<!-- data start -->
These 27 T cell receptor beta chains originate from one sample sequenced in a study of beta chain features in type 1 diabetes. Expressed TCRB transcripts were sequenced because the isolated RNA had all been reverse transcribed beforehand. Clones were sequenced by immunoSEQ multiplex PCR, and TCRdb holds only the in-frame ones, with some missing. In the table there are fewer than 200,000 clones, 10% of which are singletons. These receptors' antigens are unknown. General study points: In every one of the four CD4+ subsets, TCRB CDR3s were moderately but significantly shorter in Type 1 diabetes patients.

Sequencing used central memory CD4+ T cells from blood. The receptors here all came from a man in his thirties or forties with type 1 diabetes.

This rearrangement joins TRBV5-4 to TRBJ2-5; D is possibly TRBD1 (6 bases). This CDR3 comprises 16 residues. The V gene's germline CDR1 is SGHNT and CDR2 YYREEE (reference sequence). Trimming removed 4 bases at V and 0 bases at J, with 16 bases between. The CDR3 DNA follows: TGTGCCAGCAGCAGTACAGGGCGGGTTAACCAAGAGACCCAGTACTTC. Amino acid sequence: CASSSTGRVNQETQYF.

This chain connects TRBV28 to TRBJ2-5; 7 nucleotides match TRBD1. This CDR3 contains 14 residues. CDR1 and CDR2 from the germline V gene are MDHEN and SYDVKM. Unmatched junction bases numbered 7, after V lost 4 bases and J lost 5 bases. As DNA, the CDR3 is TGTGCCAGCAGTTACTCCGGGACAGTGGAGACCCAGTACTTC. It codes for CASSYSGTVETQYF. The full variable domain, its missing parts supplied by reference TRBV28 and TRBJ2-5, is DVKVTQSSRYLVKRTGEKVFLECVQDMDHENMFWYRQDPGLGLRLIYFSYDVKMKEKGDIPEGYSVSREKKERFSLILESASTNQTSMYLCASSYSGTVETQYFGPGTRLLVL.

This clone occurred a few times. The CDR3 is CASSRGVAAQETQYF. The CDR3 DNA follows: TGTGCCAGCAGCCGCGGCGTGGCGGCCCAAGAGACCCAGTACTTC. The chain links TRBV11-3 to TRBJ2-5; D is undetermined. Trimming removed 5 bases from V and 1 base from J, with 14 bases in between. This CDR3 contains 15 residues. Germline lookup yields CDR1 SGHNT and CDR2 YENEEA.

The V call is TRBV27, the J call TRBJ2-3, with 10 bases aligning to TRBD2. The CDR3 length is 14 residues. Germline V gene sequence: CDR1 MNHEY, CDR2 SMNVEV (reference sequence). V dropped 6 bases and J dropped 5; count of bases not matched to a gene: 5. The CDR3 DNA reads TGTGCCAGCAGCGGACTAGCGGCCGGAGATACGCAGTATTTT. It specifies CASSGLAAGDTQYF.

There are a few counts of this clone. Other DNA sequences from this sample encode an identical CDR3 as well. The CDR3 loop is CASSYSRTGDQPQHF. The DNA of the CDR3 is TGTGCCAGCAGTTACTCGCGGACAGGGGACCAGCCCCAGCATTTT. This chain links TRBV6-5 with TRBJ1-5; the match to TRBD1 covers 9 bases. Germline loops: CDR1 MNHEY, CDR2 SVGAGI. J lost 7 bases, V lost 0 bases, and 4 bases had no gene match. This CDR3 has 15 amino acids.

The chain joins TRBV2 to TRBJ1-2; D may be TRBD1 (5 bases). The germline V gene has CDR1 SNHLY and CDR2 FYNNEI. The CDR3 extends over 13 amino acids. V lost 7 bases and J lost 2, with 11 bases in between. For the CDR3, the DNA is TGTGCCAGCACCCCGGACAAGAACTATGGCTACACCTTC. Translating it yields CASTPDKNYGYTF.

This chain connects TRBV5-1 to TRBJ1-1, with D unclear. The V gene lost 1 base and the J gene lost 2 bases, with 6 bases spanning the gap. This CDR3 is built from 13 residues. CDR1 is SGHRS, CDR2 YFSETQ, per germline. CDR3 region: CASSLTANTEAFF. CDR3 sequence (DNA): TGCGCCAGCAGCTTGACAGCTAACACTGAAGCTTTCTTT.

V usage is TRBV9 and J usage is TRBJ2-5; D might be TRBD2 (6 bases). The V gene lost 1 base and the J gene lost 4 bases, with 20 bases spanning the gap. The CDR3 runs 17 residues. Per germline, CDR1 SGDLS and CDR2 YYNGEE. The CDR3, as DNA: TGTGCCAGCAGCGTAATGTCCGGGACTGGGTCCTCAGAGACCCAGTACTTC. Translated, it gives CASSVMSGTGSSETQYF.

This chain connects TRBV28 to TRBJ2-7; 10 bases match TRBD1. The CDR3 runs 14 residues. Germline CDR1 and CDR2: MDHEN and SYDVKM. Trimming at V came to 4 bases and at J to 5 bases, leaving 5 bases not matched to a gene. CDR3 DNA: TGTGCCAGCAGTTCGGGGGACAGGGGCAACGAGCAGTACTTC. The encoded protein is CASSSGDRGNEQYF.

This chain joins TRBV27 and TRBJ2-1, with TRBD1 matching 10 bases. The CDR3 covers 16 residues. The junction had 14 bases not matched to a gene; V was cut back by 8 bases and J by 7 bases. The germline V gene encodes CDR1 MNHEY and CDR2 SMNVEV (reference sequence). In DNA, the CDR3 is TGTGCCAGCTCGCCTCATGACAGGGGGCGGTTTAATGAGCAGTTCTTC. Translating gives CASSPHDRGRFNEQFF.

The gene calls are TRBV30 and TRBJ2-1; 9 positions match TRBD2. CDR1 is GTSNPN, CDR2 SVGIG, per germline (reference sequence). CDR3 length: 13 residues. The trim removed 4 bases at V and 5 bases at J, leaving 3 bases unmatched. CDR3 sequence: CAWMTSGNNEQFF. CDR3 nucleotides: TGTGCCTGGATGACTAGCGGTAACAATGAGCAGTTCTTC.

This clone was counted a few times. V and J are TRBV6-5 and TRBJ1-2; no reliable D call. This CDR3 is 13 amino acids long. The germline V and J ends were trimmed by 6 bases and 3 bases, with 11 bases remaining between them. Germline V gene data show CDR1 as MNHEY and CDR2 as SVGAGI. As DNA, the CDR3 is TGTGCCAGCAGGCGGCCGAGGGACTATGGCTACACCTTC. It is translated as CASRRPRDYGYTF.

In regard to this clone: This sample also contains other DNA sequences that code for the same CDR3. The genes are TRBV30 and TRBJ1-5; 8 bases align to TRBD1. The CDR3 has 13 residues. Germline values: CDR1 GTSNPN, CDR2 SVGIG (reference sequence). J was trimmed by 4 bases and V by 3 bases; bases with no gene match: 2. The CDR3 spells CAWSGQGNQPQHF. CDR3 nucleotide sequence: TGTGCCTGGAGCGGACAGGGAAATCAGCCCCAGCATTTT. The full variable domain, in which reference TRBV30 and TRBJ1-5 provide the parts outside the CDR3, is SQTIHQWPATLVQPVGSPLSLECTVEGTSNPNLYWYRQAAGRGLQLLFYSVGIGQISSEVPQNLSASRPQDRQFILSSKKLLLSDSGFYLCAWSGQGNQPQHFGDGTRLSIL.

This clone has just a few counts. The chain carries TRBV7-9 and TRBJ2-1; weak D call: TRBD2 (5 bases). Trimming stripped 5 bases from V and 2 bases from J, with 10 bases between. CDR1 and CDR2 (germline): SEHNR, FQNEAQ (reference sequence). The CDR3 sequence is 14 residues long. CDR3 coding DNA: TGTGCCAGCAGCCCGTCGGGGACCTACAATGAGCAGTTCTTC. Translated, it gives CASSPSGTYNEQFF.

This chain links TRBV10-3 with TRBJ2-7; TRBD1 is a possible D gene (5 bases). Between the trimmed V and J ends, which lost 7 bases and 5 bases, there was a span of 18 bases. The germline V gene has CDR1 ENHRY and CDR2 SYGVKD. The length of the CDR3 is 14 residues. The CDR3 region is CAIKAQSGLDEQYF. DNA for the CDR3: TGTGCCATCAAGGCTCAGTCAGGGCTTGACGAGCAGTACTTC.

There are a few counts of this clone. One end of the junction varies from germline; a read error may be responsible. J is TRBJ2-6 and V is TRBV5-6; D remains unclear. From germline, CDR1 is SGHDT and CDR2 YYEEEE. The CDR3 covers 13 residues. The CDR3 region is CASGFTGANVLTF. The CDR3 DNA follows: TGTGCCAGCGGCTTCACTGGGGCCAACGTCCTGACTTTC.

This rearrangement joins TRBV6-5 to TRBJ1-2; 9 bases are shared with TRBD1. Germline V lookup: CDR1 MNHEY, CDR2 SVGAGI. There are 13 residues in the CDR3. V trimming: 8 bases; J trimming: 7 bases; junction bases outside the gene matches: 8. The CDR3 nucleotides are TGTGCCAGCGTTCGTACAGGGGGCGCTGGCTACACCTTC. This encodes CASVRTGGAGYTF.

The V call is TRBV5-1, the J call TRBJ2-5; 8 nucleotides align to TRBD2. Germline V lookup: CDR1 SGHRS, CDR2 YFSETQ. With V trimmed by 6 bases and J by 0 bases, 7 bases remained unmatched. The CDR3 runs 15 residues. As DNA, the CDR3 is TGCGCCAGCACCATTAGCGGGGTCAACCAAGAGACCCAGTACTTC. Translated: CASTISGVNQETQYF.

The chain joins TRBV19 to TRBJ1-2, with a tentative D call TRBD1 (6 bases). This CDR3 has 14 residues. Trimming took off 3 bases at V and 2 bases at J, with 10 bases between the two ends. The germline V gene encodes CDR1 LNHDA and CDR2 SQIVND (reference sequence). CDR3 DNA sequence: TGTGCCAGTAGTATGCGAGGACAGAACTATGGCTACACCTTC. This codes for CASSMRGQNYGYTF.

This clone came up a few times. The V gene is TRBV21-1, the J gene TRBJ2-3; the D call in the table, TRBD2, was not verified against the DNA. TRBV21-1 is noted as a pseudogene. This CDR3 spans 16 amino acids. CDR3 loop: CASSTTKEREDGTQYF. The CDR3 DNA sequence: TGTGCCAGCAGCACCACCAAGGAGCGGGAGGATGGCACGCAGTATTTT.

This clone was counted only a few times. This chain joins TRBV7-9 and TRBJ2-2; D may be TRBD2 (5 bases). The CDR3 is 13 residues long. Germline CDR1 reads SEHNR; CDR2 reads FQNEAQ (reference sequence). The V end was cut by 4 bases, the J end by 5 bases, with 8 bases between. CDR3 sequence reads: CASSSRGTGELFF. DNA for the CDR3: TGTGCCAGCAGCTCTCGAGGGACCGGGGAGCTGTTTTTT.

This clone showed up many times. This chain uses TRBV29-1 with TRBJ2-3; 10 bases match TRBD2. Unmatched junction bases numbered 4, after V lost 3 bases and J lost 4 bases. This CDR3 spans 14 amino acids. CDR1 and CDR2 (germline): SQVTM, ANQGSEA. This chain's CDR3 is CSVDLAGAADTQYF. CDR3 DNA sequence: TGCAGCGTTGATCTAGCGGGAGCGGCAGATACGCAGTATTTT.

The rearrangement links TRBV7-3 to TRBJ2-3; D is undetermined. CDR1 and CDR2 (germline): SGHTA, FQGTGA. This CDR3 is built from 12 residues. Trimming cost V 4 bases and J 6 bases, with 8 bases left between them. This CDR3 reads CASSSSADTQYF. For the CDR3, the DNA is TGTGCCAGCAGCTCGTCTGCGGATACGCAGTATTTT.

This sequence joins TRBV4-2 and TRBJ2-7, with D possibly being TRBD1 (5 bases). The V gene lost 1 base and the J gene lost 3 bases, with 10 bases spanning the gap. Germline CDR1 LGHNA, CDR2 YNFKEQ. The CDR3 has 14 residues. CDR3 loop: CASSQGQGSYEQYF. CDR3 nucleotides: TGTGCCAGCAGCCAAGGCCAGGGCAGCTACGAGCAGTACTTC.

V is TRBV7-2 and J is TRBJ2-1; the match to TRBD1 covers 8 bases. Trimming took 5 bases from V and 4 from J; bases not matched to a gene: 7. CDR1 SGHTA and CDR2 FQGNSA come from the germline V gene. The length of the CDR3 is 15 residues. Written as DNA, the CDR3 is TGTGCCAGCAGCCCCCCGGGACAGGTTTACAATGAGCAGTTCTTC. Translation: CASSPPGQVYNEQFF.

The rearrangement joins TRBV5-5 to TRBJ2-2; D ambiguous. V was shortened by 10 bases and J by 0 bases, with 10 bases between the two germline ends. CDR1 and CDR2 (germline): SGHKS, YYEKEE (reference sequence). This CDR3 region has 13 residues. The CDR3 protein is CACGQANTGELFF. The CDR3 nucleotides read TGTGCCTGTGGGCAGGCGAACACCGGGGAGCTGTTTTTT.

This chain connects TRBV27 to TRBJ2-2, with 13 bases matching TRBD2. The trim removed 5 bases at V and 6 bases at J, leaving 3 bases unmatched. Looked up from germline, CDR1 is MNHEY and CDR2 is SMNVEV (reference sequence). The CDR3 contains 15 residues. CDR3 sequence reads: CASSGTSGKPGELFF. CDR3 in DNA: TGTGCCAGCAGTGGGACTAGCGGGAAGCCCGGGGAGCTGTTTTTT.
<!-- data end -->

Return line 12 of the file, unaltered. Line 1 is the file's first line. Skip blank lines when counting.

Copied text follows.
This chain joins TRBV27 and TRBJ2-1, with TRBD1 matching 10 bases. The CDR3 covers 16 residues. The junction had 14 bases not matched to a gene; V was cut back by 8 bases and J by 7 bases. The germline V gene encodes CDR1 MNHEY and CDR2 SMNVEV (reference sequence). In DNA, the CDR3 is TGTGCCAGCTCGCCTCATGACAGGGGGCGGTTTAATGAGCAGTTCTTC. Translating gives CASSPHDRGRFNEQFF.